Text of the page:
Eventually, once McClure regained his health, the Falcons tweaked the scheme slightly and made a change at right guard. They got it figured out. After being sacked 13 times in the first three games, Ryan only was sacked 13 more in the final 13 games and the Falcons made the playoffs. The fact that Ryan has largely gone uninjured in his five seasons is a testament to McClure. Ryan also has spoken of how he leaned on McClure as a rookie, helping the Falcons to a miraculous 11-5 season in ’08 after the destruction wrought by Bobby Petrino and Michael Vick the year before.
“I’m looking forward to Monday morning and being able to walk,” McClure quipped on Monday about his coming retirement.
When the team chose to make Peter Konz its second-round pick in 2012, the handwriting was on the proverbial wall for McClure. As he hinted at on Monday, the team appeared ready to move on at his position, in part because of a salary-cap crunch it is facing and, with his lengthy tenure, McClure’s minimum salary would have been difficult to fit in.
McClure also had a quip on that topic.
“My offer to the Falcons was that I’d play for $10 million, no training camp and half of the home games,” he said, “but Tony (Gonzalez) had already taken that offer.”
In seriousness, McClure’s situation in comparison to that of Gonzalez, the future hall of famer who went into last season saying he was 95 percent sure he would retire but then chose to return instead, underscores how few players get to go out on their own terms. It also shows how fortunate Gonzalez is. In the NFL, his situation is the exception and not the rule.
In his opening remarks, McClure looked to his three teammates in the trenches and spoke about what most professional athletes miss the most when their playing days end.
“I didn’t know these guys were going to be here and that’s what I’m going to miss most about this game,” he said. “Guys like this that are sitting right here. The friendships that we’ve had, the conversations that we’ve had, the joy we’ve had in the locker room on a Sunday after a big win. The struggles that we’ve gone through and have gotten each other through, I just want to tell you guys right now, I appreciate y’all for showing up. Y’all are friends for life and I cherish every moment that we’ve spent together.”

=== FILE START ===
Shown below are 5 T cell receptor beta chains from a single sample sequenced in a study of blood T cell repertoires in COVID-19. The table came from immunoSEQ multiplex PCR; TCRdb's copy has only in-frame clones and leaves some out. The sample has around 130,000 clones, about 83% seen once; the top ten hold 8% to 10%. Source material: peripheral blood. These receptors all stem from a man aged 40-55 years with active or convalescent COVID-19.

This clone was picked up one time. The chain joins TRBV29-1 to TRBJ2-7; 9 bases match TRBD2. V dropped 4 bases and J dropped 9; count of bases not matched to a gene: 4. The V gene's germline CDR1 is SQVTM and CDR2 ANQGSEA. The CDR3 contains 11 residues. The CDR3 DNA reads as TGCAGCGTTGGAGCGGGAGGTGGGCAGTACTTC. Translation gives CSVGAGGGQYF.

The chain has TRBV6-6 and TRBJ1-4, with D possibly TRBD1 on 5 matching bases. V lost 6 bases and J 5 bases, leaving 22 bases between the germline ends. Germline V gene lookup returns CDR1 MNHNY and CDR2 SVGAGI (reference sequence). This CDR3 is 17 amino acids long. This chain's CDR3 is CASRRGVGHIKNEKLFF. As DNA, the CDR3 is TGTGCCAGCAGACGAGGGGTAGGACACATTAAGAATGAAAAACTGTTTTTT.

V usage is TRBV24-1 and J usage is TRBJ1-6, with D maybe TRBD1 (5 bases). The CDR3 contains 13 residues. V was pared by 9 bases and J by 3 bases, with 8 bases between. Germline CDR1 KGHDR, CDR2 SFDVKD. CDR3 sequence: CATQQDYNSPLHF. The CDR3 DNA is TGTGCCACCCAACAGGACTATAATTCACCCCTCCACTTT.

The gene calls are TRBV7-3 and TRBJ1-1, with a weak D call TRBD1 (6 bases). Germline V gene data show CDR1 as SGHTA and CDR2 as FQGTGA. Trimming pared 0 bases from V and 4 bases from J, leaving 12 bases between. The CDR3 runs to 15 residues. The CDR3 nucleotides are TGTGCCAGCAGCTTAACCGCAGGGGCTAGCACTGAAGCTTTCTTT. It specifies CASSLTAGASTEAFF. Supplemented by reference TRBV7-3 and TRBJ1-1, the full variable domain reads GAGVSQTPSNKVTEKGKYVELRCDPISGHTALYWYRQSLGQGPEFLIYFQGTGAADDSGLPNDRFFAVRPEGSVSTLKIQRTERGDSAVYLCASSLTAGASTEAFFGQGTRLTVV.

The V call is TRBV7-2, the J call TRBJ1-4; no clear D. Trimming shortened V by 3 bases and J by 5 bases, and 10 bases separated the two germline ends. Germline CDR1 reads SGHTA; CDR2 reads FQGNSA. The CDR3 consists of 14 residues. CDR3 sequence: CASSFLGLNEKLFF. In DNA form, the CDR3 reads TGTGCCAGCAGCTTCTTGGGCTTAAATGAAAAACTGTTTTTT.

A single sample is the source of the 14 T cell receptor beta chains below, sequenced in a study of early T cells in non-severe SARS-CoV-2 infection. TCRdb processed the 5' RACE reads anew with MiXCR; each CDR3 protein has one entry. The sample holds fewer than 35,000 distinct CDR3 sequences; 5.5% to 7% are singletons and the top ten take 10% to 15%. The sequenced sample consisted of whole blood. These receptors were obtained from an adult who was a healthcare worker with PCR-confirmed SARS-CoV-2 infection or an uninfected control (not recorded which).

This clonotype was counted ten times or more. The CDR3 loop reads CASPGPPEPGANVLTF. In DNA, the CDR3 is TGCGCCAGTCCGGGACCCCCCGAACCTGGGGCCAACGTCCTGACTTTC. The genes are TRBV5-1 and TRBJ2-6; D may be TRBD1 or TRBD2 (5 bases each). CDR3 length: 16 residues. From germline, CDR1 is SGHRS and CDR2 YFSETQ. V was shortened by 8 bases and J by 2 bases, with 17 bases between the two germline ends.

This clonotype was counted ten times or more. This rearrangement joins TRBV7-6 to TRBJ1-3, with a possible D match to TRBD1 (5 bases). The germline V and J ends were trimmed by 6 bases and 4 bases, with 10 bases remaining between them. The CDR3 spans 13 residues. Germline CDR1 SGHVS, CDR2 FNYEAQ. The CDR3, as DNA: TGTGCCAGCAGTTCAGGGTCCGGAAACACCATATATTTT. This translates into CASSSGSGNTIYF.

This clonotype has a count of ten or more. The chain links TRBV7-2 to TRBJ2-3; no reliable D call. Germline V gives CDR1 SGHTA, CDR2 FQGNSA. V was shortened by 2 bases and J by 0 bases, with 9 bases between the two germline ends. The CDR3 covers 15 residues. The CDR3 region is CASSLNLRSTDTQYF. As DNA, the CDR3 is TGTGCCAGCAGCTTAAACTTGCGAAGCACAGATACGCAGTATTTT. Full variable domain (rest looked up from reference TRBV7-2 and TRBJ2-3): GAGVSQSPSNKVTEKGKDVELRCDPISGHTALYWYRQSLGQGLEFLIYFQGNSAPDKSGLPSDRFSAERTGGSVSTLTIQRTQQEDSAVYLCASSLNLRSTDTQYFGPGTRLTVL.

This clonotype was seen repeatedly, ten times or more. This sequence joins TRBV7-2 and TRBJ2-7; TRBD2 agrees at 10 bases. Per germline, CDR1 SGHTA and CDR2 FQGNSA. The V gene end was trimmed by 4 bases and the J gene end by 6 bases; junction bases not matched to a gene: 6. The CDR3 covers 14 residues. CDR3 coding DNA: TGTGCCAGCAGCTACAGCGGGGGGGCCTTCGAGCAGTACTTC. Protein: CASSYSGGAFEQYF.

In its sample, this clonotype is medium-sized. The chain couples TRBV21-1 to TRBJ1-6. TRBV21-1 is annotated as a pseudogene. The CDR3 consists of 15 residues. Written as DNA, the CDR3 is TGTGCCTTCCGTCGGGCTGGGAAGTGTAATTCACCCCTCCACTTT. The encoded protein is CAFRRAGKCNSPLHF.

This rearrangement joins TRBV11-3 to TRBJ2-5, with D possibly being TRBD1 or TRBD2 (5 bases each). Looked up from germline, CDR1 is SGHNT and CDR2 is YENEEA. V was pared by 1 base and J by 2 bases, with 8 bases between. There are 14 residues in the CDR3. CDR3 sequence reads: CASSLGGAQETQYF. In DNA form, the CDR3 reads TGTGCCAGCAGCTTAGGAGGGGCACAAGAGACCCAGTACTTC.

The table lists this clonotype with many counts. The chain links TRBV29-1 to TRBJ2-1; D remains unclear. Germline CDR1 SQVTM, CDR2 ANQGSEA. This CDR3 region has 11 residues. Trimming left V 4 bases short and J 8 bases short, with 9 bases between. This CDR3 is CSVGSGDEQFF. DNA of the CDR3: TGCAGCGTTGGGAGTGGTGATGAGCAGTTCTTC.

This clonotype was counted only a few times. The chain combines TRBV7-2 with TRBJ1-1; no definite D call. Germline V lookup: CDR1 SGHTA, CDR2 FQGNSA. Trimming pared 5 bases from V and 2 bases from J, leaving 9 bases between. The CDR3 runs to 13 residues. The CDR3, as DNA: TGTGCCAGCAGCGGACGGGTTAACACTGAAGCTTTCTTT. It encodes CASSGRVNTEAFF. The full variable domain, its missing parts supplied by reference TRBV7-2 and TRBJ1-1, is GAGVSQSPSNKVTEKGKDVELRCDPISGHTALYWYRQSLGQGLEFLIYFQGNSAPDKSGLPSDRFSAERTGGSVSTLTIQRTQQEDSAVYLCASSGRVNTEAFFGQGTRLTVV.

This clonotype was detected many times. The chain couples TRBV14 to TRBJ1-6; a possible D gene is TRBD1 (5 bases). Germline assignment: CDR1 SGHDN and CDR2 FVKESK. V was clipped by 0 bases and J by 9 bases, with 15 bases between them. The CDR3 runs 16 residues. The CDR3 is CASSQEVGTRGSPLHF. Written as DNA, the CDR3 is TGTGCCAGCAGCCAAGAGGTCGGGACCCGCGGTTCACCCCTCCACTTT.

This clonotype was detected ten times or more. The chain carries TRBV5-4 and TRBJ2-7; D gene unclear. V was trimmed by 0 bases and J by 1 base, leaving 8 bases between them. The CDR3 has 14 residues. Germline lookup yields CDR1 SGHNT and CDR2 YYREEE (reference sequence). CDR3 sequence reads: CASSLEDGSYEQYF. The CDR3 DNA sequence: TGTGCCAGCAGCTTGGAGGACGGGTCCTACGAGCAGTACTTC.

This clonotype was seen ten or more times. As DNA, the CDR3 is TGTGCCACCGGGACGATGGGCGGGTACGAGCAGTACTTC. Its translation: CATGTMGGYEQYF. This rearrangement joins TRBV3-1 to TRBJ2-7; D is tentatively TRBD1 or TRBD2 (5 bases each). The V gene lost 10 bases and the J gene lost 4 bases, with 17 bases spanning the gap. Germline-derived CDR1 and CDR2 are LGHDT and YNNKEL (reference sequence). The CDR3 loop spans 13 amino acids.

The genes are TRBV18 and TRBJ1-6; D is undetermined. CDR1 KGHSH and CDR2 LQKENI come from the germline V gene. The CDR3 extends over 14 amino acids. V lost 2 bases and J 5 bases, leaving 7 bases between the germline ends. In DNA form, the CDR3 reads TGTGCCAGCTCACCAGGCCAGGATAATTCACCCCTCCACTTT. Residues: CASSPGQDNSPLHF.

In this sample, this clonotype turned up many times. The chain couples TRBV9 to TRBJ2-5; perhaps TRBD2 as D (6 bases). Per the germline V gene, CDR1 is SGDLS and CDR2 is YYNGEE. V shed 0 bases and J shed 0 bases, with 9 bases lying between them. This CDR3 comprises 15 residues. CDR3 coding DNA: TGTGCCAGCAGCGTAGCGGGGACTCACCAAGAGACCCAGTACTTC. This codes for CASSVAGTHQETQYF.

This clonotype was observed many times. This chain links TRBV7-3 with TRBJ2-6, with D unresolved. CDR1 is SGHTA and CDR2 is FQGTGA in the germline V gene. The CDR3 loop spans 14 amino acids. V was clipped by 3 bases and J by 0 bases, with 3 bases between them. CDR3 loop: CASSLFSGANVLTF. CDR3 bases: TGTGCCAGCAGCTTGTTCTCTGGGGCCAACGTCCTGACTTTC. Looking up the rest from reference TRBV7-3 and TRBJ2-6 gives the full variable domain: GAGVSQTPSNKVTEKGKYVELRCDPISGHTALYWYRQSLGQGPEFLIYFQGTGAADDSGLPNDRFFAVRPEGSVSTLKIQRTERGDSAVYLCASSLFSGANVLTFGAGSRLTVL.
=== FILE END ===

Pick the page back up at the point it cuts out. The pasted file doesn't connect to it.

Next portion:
The media, too, will miss McClure. He was always available and forthright and insightful in a culture in which too many players are robotic or fear their coaches’ wrath if they say something that departs from the pre-programmed script.
This past season, McClure grew a little surly when he faced questions about the team’s inability to gain a touchdown in a short-yardage situation in a loss to New Orleans. The situation raised doubts about his unit that were highlighted in the team’s 24-2 playoff loss a season earlier and McClure took it personally.
But he remained professional and earnest. That’s the most one could ask. On Monday, he talked about the stress of playing and how that is one thing he will not miss.
“It’s going to be a lot easier blocking, sitting on the couch,” he said. “I can tell you that.”
No doubt it will. For the Falcons’ sake, they had better hope that Konz is ready to fill the big shoes that McClure is leaving empty.